Have a love-hate relationship with the overhead press? Want to do them, but your shoulders say no? Here are 5 exercises that work just as well.
I’ve made a lot of mistakes with my training, far more than I could ever cover in a single article. Heck, I could probably devote an entire book just to my mistakes alone that would rival War and Peace – meaning it’d be really long and really boring.
But mistakes can be powerful learning experiences, and the more I make, the smarter I get because learning what doesn’t work is almost as important as learning what does work.
I recently read a great quote from Zig Ziglar that’s pertinent here: “Some of us learn from other people’s mistakes and the rest of us have to be the other people.”
Guess that makes me the other people, and I’m okay with that. I’m not above admitting where I’ve gone wrong, and I’m fine with throwing myself under the bus to help others avoid going down a similar path.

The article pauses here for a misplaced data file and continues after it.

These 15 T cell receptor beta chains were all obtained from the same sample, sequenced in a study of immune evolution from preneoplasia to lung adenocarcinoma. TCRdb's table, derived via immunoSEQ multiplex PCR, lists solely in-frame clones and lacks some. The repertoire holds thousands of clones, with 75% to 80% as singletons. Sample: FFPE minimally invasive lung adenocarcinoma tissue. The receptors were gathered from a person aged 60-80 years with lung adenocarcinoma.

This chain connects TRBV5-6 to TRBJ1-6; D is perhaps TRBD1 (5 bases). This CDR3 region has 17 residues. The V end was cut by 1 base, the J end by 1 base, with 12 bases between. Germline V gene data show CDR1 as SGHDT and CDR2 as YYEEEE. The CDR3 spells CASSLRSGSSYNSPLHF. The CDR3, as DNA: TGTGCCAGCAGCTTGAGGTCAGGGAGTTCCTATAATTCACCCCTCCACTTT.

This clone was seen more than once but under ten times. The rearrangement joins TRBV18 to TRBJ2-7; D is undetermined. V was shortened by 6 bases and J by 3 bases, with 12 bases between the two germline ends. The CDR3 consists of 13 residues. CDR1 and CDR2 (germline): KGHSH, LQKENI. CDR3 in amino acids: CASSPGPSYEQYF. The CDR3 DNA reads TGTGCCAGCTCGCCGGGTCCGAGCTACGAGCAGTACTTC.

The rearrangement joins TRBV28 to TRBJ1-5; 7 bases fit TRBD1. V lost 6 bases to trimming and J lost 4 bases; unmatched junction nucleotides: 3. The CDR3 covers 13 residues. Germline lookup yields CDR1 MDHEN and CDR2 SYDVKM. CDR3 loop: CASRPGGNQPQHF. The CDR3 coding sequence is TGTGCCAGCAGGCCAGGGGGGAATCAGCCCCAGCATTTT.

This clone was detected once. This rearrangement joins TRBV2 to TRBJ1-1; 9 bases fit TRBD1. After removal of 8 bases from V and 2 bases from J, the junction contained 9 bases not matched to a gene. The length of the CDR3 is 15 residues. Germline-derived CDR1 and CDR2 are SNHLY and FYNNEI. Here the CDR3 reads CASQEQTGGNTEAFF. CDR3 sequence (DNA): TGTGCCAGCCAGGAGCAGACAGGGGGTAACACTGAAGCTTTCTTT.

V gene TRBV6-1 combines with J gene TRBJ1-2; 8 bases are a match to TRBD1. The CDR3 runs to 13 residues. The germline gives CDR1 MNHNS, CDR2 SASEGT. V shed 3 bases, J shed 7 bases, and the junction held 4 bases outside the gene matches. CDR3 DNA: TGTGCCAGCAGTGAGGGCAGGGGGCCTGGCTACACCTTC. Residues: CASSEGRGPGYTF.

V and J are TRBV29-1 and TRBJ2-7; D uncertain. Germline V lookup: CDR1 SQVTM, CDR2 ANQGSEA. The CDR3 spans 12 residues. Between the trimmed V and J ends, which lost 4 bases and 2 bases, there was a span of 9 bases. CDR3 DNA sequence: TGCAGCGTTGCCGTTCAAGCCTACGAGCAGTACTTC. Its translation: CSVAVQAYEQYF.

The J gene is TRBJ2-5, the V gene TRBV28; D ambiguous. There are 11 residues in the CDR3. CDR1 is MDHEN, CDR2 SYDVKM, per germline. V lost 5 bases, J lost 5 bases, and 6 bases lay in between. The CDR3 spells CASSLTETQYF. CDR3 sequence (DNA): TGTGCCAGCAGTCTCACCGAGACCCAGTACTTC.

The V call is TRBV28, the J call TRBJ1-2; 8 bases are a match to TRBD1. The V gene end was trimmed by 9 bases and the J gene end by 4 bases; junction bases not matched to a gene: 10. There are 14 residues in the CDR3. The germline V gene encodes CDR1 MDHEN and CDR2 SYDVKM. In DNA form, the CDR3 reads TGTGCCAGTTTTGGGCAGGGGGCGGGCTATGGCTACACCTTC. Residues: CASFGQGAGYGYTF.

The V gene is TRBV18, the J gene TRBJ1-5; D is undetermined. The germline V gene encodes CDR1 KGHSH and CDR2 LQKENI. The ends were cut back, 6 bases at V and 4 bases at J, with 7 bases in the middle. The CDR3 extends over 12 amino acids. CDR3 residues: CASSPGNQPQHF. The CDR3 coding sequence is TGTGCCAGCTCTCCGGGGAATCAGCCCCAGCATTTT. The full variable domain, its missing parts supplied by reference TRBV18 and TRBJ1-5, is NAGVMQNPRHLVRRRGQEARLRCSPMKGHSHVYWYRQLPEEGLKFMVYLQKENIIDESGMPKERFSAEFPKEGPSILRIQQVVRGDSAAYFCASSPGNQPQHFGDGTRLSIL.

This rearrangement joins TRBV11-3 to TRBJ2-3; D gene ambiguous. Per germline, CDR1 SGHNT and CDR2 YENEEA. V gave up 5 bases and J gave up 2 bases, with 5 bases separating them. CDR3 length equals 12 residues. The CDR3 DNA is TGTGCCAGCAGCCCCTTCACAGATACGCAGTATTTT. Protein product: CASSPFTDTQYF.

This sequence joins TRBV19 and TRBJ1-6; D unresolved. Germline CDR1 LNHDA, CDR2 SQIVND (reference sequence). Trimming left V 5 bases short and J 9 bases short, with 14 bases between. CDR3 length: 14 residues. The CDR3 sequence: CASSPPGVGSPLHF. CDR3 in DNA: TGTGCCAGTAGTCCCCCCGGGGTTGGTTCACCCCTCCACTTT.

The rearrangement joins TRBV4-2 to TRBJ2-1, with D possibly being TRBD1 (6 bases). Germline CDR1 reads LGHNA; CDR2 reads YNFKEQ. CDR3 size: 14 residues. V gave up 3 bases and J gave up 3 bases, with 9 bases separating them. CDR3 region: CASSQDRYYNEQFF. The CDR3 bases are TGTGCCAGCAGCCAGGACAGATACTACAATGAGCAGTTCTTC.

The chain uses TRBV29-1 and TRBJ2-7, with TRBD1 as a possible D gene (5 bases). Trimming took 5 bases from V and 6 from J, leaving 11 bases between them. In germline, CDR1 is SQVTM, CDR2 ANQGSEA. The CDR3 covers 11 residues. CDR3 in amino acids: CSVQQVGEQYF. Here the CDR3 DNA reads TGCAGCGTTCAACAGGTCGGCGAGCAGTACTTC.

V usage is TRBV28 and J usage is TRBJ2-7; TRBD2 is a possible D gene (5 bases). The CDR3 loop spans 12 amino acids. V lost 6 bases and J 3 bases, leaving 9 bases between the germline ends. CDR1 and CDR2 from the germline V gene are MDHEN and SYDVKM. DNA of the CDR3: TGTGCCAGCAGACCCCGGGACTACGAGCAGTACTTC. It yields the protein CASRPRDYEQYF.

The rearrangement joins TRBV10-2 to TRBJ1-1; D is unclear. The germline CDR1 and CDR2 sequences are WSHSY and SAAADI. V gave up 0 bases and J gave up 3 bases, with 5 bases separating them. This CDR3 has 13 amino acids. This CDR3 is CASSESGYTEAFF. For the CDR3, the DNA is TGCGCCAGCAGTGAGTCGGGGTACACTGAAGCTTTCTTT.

First on the agenda is shoulder training. Here are a few mistakes I’ve made and, more importantly, what I’ve done to correct them so you don’t have to make the same ones yourself.
I went through a two-year phase where I did almost no specific shoulder exercises. I’d fallen victim to the popular idea that the delts receive enough stimulation from horizontal pressing and pulling, and any additional work would not only be superfluous, but also potentially injurious to the shoulders.
So I focused my energy instead almost entirely on bench press variations, push-ups, rows, and chin-ups, making sure to choose pulling over pushing for optimal shoulder health.
My shoulders felt great, but they didn’t get much bigger or stronger even though my lifts had all improved quite a bit and my chest and back had grown noticeably bigger.
I was also mortified to find that when I returned to vertical pressing, my overhead strength had tanked, even though my horizontal pressing had gotten better.
However, when I added more direct shoulder work back into the mix (both vertical pressing and lateral raises), my shoulders started growing again and my overhead strength improved quickly.
I was worried that putting more emphasis on vertical pressing would negatively impact my horizontal pressing, but I’ve actually found the opposite to be true. My horizontal pressing has also gotten stronger even though I’m doing less of it, leading me to believe that vertical pressing has more carryover to horizontal pressing than vice versa.